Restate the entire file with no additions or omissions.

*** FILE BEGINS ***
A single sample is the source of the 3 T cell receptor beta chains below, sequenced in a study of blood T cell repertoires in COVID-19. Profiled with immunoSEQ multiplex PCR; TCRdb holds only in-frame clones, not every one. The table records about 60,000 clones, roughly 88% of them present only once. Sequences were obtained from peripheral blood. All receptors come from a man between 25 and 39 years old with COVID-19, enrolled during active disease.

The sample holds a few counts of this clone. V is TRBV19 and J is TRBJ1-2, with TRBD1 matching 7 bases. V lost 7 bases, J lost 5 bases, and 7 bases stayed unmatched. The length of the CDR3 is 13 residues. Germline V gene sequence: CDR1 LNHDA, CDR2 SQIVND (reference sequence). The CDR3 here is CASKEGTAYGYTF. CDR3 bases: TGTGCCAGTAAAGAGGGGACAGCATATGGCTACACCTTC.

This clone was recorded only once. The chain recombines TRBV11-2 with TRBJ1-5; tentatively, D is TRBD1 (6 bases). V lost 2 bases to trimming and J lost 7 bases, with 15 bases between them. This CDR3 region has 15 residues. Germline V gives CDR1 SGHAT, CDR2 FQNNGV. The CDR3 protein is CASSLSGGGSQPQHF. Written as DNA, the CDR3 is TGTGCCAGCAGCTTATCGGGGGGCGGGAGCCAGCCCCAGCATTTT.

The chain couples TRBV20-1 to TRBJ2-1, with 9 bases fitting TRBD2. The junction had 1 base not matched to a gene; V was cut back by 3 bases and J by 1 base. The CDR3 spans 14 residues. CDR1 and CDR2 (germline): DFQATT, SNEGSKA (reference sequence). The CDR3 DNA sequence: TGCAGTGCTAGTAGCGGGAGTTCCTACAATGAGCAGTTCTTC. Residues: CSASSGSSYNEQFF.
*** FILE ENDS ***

A single sample is the source of the 3 T cell receptor beta chains below, sequenced in a study of blood T cell repertoires in COVID-19. Profiled with immunoSEQ multiplex PCR; TCRdb holds only in-frame clones, not every one. The table records about 60,000 clones, roughly 88% of them present only once. Sequences were obtained from peripheral blood. All receptors come from a man between 25 and 39 years old with COVID-19, enrolled during active disease.

The sample holds a few counts of this clone. V is TRBV19 and J is TRBJ1-2, with TRBD1 matching 7 bases. V lost 7 bases, J lost 5 bases, and 7 bases stayed unmatched. The length of the CDR3 is 13 residues. Germline V gene sequence: CDR1 LNHDA, CDR2 SQIVND (reference sequence). The CDR3 here is CASKEGTAYGYTF. CDR3 bases: TGTGCCAGTAAAGAGGGGACAGCATATGGCTACACCTTC.

This clone was recorded only once. The chain recombines TRBV11-2 with TRBJ1-5; tentatively, D is TRBD1 (6 bases). V lost 2 bases to trimming and J lost 7 bases, with 15 bases between them. This CDR3 region has 15 residues. Germline V gives CDR1 SGHAT, CDR2 FQNNGV. The CDR3 protein is CASSLSGGGSQPQHF. Written as DNA, the CDR3 is TGTGCCAGCAGCTTATCGGGGGGCGGGAGCCAGCCCCAGCATTTT.

The chain couples TRBV20-1 to TRBJ2-1, with 9 bases fitting TRBD2. The junction had 1 base not matched to a gene; V was cut back by 3 bases and J by 1 base. The CDR3 spans 14 residues. CDR1 and CDR2 (germline): DFQATT, SNEGSKA (reference sequence). The CDR3 DNA sequence: TGCAGTGCTAGTAGCGGGAGTTCCTACAATGAGCAGTTCTTC. Residues: CSASSGSSYNEQFF.